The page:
Data protection training, do you want CIPM with that?

Published on Nov 10, 2023

Building a successful career in privacy can be highly rewarding. With privacy concerns at an all-time high, organisations are looking for qualified professionals to help them navigate the complex requirements of data protection laws and regulations.

We appreciate the definition of success means different things to different people and that the path to a successful career is unique for each individual. However, whether you are new to the industry or an experienced professional, there are certain steps you can take that put you on a path heading in the right direction. In this article, we discuss the five steps to building a long and successful career as a privacy and data protection practitioner. But before we do that, let's consider a food analogy.

The best things in life often come in pairs

Some food combinations are simply perfect, like bacon and eggs, fish and chips, or bangers and mash. Just the thought of one inevitably leads to the pairing of the other. Of course, you don't have to eat them together. They're just as delicious whether eaten on their own or paired with any number of different ingredients. There are no rules here, we're all consenting adults, after all. The classic food combinations never go out of fashion and always have a place in our hearts. It's what makes them such great comfort food. It's what makes them classics.

Believe it or not, the same principle applies to data protection training. I know it's a leap but hear us out.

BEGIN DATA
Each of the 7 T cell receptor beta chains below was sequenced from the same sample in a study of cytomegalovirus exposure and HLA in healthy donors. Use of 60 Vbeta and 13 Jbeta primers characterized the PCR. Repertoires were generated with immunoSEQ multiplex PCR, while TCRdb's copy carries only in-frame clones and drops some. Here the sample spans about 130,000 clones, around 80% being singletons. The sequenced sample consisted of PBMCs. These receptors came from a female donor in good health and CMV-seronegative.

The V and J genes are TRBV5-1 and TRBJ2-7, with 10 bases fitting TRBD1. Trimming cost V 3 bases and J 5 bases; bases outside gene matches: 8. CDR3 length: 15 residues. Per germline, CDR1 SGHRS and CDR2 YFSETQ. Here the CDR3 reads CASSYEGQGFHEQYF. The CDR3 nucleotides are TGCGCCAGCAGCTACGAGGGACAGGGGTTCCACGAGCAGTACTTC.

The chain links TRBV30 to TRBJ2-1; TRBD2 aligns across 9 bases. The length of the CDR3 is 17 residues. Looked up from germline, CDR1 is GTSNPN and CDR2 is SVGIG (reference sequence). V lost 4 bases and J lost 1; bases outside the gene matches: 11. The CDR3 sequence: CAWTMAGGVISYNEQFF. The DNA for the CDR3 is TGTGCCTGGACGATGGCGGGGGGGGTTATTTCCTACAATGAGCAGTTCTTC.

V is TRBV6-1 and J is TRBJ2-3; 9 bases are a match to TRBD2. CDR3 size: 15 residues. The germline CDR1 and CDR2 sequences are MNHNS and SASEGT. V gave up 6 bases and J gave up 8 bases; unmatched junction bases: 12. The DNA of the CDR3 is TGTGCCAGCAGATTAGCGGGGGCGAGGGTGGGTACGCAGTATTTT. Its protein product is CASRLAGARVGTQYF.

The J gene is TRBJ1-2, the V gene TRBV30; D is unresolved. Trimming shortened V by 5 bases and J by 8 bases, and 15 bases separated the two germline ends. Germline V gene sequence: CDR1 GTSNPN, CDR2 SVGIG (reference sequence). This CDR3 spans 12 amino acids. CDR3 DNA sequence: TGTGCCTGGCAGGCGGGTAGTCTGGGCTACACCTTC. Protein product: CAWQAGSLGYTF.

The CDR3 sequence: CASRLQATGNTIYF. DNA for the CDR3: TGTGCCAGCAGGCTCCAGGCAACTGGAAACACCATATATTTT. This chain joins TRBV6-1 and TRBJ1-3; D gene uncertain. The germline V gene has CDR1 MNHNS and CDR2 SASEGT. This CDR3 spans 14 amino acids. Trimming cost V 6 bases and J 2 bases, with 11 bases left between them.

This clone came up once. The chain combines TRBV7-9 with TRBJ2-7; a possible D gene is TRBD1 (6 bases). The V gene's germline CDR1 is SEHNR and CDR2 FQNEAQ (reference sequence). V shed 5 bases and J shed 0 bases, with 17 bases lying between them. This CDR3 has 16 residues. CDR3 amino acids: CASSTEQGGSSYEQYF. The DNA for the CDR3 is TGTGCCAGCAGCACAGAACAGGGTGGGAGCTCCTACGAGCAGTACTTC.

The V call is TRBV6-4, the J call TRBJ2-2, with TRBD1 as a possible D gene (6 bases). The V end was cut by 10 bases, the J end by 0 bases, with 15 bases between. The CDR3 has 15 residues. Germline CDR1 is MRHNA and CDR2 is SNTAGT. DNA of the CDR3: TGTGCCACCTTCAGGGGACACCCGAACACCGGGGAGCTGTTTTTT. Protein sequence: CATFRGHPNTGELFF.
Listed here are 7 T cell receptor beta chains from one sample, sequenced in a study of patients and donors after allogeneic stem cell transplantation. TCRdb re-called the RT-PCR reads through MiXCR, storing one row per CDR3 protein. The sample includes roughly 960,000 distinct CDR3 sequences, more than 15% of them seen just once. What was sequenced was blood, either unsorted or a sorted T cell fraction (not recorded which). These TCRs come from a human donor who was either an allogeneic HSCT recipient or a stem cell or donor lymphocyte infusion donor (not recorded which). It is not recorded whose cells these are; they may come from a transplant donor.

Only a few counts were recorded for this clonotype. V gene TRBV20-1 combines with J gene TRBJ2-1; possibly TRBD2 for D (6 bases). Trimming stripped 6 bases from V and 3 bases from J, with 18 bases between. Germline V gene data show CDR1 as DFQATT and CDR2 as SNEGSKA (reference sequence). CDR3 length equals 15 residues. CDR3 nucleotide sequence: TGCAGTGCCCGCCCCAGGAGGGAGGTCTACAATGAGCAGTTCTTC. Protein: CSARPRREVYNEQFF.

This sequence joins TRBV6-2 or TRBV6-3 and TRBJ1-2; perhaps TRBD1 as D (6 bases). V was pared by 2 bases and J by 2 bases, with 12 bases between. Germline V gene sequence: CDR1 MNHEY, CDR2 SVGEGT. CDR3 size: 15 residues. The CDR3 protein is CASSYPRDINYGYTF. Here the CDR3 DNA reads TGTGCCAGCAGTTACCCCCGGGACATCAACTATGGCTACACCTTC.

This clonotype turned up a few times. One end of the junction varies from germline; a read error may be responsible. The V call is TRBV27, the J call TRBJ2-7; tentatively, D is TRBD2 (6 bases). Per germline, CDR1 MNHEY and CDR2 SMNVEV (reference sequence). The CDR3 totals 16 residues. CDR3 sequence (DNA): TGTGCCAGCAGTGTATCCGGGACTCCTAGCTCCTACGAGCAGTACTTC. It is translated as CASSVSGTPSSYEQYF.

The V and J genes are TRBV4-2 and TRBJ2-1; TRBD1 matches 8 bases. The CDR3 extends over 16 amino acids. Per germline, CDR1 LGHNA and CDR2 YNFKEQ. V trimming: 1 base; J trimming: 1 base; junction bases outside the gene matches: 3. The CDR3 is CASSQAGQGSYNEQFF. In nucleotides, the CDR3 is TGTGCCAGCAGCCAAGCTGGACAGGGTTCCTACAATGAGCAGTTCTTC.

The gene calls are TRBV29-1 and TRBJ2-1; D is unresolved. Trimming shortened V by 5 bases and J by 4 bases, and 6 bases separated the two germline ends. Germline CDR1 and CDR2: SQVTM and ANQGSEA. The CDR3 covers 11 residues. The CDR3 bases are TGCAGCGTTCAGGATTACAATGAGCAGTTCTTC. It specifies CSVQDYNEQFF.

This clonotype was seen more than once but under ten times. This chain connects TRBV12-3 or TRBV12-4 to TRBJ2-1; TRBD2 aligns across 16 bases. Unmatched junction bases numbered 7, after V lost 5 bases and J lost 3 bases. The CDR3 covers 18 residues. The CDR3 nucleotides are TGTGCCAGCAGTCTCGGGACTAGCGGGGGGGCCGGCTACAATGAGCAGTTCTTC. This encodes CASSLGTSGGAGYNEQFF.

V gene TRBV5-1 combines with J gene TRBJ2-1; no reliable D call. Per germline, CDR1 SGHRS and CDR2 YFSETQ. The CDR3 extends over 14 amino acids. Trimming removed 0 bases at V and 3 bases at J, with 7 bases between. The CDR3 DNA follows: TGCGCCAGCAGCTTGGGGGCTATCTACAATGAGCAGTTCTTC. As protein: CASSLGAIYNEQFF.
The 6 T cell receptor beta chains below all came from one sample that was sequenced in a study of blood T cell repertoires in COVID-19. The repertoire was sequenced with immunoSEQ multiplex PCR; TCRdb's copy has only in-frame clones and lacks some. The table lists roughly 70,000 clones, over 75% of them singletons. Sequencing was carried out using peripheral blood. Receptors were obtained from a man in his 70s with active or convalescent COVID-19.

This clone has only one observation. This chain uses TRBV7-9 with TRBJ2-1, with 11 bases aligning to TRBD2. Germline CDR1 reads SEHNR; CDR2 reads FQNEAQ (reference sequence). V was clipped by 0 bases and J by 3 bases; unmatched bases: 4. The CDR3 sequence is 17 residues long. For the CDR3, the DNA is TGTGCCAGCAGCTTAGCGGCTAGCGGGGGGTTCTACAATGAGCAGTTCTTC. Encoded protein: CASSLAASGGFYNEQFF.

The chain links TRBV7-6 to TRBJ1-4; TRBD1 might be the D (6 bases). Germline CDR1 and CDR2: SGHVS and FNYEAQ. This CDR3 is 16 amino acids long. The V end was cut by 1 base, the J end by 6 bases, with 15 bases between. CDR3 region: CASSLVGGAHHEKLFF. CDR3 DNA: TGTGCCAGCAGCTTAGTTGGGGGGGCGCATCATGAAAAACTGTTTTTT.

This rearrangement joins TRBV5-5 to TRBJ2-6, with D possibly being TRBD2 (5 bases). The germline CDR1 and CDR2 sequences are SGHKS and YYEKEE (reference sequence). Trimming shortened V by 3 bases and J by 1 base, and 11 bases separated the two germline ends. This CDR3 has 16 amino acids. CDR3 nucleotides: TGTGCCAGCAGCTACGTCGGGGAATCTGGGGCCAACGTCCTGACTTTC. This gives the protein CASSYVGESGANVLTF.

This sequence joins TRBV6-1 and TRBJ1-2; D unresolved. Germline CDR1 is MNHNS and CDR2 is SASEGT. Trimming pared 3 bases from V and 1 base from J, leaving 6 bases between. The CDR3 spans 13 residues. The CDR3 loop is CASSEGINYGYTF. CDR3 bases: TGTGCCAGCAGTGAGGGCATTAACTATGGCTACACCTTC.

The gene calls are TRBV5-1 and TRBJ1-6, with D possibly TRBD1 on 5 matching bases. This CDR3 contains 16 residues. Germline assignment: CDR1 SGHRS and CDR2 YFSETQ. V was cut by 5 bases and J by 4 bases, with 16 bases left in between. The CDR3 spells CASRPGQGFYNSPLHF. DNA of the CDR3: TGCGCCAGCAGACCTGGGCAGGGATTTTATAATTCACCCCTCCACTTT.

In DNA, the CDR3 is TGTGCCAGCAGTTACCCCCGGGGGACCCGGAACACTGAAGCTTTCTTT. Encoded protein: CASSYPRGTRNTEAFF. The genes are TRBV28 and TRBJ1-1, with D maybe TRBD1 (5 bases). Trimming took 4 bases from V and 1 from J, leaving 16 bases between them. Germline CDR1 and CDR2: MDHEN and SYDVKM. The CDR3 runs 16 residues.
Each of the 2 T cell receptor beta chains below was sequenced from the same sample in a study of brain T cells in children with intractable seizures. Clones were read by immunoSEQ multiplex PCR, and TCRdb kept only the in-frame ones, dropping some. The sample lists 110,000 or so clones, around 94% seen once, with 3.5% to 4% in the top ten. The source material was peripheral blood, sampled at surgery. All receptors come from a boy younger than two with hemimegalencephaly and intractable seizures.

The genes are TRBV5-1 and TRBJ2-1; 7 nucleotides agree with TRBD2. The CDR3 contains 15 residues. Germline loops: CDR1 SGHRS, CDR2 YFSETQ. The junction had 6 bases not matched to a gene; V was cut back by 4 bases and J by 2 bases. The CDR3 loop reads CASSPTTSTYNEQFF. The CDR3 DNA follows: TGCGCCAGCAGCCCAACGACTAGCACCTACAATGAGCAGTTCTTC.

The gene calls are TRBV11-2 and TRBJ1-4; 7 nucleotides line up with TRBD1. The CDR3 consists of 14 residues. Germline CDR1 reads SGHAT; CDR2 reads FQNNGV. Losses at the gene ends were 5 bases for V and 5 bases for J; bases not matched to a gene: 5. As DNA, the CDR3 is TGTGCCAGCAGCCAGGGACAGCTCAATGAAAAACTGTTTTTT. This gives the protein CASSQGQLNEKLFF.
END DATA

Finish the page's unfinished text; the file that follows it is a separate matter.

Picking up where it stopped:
While it's not as mouthwatering a prospect as peanut butter and chocolate (or cheese and crackers if you prefer something savoury), the perfect accompaniment for any practitioner-level data protection law programme worth its salt is the IAPP Certified Information Privacy Manager (CIPM).

See how that rolls off the tongue. It's like strawberries and cream. Okay, maybe not quite like strawberries and cream. In all seriousness, though, the CIPM is the number one industry qualification practitioners look towards to complement their data protection law credentials. It's the difference between understanding data protection law and knowing how to apply it in a practical situation. Because that's the goal here, right?

However, before we get carried away, to be an effective practitioner, you need to develop a fundamental understanding of the rules of the game.


Data Protection Training step 1 – Become an expert in the law

The challenges associated with protecting personal data and meeting regulatory requirements are becoming increasingly demanding, particularly due to the global nature of data flows. This can be a daunting prospect for even the most experienced data protection practitioners.

While there are numerous different learning paths available, professional certifications are an excellent way to acquire new skills in a short period of time. These industry qualifications benefit both employees and companies as they boost the confidence of certified individuals, increase job satisfaction and demonstrate competence in key areas. Furthermore, with modern, flexible teaching methods, individuals can fit learning around their busy lives. One thing we cannot emphasise strongly enough, however, is the importance of selecting qualifications from recognised independent professional bodies.

Not all data protection training courses are equal